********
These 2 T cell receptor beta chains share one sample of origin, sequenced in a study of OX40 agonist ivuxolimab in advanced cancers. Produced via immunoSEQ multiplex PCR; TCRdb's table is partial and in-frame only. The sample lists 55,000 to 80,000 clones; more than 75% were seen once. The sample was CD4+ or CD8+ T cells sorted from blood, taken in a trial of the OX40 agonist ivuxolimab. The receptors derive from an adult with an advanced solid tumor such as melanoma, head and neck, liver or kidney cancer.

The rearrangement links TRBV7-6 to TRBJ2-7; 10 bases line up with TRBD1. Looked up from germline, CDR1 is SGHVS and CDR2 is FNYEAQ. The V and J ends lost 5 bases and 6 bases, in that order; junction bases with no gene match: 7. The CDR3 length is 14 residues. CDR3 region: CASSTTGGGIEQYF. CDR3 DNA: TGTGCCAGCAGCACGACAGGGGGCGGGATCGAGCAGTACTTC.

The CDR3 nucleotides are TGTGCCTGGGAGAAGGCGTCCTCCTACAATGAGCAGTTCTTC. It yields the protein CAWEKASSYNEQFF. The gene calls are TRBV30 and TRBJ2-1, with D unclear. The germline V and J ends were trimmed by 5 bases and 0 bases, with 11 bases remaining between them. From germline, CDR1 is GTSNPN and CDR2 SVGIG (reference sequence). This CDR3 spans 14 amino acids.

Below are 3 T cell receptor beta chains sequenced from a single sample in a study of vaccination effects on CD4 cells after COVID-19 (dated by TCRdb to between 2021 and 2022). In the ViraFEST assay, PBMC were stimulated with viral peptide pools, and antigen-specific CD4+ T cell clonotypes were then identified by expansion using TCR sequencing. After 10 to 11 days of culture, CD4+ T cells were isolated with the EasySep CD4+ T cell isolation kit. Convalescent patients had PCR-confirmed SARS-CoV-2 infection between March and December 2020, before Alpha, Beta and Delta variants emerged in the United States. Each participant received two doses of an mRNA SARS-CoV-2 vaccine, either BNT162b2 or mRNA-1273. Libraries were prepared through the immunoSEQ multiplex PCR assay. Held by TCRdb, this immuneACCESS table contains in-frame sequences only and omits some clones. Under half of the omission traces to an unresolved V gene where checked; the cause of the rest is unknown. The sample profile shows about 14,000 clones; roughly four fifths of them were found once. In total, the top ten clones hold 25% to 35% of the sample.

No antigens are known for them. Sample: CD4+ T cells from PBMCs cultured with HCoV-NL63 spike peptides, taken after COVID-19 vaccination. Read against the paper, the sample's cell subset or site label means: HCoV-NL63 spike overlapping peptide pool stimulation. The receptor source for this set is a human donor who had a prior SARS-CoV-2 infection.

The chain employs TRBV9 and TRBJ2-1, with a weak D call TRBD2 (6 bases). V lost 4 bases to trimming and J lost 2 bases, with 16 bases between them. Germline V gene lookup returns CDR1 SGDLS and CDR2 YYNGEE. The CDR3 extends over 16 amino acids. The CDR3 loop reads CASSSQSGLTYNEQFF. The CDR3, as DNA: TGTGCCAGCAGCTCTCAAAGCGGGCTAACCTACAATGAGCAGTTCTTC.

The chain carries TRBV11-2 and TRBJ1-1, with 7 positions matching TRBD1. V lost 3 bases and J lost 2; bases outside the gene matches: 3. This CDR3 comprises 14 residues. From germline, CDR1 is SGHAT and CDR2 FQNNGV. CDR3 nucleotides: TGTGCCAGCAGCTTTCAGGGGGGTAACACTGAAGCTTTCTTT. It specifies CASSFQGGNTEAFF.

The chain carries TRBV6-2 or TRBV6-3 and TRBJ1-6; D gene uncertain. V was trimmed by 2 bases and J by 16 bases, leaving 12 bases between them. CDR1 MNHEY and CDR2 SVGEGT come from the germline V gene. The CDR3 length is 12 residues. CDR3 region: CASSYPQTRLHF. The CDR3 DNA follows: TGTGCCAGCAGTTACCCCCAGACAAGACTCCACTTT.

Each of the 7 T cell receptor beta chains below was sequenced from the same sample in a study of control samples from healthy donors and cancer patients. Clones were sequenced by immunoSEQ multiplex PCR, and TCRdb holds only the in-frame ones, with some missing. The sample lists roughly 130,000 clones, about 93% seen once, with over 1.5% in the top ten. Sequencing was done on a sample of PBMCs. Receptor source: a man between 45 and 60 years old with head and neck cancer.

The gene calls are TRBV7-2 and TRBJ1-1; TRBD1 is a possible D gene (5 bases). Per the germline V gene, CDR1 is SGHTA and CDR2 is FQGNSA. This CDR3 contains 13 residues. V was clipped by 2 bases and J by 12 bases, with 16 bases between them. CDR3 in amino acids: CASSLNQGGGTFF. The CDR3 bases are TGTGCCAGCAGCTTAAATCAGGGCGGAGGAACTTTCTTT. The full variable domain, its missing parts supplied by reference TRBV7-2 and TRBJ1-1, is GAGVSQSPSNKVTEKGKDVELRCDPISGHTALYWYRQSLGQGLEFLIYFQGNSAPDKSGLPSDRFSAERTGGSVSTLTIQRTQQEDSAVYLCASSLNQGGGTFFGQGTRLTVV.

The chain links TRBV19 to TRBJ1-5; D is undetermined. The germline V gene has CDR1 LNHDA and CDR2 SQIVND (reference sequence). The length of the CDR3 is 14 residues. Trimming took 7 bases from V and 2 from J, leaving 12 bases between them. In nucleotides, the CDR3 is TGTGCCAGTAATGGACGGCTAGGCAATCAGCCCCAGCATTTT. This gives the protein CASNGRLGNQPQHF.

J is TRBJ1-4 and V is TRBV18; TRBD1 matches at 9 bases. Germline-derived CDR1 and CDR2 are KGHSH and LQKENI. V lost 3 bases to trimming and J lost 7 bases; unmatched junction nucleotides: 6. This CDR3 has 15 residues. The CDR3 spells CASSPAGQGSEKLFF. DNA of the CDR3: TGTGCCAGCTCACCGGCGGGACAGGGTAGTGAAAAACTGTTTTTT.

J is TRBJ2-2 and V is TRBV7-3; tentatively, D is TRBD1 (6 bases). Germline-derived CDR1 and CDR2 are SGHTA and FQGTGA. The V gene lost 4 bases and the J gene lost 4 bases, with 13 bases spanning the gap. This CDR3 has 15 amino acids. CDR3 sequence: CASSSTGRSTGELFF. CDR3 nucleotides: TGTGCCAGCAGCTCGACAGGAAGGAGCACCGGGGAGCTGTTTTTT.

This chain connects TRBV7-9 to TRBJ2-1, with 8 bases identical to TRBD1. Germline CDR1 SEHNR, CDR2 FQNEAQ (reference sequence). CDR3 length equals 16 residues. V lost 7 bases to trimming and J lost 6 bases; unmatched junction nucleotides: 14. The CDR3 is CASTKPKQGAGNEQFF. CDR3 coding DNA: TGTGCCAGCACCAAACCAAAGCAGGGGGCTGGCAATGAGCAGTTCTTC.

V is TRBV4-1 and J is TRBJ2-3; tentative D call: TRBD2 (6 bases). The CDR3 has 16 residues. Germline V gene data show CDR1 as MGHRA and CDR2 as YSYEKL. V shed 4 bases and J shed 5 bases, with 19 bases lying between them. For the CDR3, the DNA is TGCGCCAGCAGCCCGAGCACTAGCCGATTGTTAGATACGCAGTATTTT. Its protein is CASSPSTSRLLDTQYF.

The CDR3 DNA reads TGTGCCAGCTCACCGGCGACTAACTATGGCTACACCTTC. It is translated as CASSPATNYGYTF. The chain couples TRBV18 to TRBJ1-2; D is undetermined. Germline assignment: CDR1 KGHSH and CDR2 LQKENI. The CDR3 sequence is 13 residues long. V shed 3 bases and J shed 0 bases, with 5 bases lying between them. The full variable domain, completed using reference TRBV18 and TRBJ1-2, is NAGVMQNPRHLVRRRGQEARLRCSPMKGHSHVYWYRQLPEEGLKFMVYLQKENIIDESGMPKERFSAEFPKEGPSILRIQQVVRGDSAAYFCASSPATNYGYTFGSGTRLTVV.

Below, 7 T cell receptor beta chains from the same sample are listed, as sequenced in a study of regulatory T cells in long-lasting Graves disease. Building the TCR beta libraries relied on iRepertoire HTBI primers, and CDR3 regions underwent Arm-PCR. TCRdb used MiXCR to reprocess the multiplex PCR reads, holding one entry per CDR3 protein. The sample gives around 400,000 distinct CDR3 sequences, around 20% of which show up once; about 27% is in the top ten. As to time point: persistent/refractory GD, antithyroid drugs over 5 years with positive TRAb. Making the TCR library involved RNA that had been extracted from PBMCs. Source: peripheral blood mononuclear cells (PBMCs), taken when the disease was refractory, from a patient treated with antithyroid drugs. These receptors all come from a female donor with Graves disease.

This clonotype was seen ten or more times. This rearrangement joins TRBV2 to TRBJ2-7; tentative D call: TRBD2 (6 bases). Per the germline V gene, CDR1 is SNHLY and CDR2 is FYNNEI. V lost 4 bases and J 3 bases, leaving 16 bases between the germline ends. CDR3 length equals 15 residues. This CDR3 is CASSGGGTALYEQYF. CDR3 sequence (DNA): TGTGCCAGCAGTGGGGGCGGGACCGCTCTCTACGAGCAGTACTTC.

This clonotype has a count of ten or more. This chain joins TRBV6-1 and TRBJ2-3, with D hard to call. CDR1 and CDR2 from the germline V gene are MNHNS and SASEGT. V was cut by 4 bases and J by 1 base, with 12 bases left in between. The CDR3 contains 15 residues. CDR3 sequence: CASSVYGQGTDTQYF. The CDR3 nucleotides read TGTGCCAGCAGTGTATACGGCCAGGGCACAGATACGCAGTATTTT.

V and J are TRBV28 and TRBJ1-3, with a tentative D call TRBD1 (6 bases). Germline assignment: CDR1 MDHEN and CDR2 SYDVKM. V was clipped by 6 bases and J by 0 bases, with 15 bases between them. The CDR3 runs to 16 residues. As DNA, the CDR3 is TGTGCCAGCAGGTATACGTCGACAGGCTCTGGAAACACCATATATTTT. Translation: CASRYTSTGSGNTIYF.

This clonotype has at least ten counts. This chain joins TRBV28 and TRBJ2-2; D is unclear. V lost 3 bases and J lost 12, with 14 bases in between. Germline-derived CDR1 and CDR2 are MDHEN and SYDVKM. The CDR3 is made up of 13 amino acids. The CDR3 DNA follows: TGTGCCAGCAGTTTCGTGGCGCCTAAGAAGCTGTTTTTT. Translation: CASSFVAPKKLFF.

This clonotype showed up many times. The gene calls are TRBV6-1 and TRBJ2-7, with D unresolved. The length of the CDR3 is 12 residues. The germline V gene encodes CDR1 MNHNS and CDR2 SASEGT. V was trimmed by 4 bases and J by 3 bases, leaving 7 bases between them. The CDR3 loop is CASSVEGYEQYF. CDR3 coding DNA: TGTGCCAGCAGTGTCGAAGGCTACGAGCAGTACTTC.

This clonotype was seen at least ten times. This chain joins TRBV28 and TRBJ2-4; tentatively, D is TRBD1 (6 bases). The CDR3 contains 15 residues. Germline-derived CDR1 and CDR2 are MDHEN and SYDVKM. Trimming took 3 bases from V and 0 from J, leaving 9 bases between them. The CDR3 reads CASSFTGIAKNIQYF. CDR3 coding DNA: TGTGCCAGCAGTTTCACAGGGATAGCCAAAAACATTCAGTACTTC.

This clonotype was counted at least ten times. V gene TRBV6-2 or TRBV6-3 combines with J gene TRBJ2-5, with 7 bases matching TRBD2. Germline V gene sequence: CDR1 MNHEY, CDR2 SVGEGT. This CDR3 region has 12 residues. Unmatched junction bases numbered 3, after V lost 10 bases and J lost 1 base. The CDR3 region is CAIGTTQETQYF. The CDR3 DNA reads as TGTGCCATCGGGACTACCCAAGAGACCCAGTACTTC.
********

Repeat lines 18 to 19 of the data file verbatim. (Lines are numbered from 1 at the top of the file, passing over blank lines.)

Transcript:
This clonotype was seen ten or more times. This rearrangement joins TRBV2 to TRBJ2-7; tentative D call: TRBD2 (6 bases). Per the germline V gene, CDR1 is SNHLY and CDR2 is FYNNEI. V lost 4 bases and J 3 bases, leaving 16 bases between the germline ends. CDR3 length equals 15 residues. This CDR3 is CASSGGGTALYEQYF. CDR3 sequence (DNA): TGTGCCAGCAGTGGGGGCGGGACCGCTCTCTACGAGCAGTACTTC.

This clonotype has a count of ten or more. This chain joins TRBV6-1 and TRBJ2-3, with D hard to call. CDR1 and CDR2 from the germline V gene are MNHNS and SASEGT. V was cut by 4 bases and J by 1 base, with 12 bases left in between. The CDR3 contains 15 residues. CDR3 sequence: CASSVYGQGTDTQYF. The CDR3 nucleotides read TGTGCCAGCAGTGTATACGGCCAGGGCACAGATACGCAGTATTTT.